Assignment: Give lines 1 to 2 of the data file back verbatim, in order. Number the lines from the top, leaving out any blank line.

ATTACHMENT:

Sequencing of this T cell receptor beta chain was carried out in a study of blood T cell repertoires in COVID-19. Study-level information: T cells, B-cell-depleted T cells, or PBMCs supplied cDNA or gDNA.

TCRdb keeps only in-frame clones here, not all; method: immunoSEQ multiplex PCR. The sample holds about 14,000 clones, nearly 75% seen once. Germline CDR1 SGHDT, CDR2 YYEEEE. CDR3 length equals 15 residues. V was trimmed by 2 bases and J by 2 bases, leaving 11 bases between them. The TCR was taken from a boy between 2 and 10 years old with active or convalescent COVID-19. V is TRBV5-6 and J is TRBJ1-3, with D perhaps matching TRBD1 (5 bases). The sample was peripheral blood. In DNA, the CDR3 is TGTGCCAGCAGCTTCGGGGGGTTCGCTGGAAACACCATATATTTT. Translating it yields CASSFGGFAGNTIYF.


Sequencing of this T cell receptor beta chain was carried out in a study of blood T cell repertoires in COVID-19. Study-level information: T cells, B-cell-depleted T cells, or PBMCs supplied cDNA or gDNA.

TCRdb keeps only in-frame clones here, not all; method: immunoSEQ multiplex PCR. The sample holds about 14,000 clones, nearly 75% seen once. Germline CDR1 SGHDT, CDR2 YYEEEE. CDR3 length equals 15 residues. V was trimmed by 2 bases and J by 2 bases, leaving 11 bases between them. The TCR was taken from a boy between 2 and 10 years old with active or convalescent COVID-19. V is TRBV5-6 and J is TRBJ1-3, with D perhaps matching TRBD1 (5 bases). The sample was peripheral blood. In DNA, the CDR3 is TGTGCCAGCAGCTTCGGGGGGTTCGCTGGAAACACCATATATTTT. Translating it yields CASSFGGFAGNTIYF.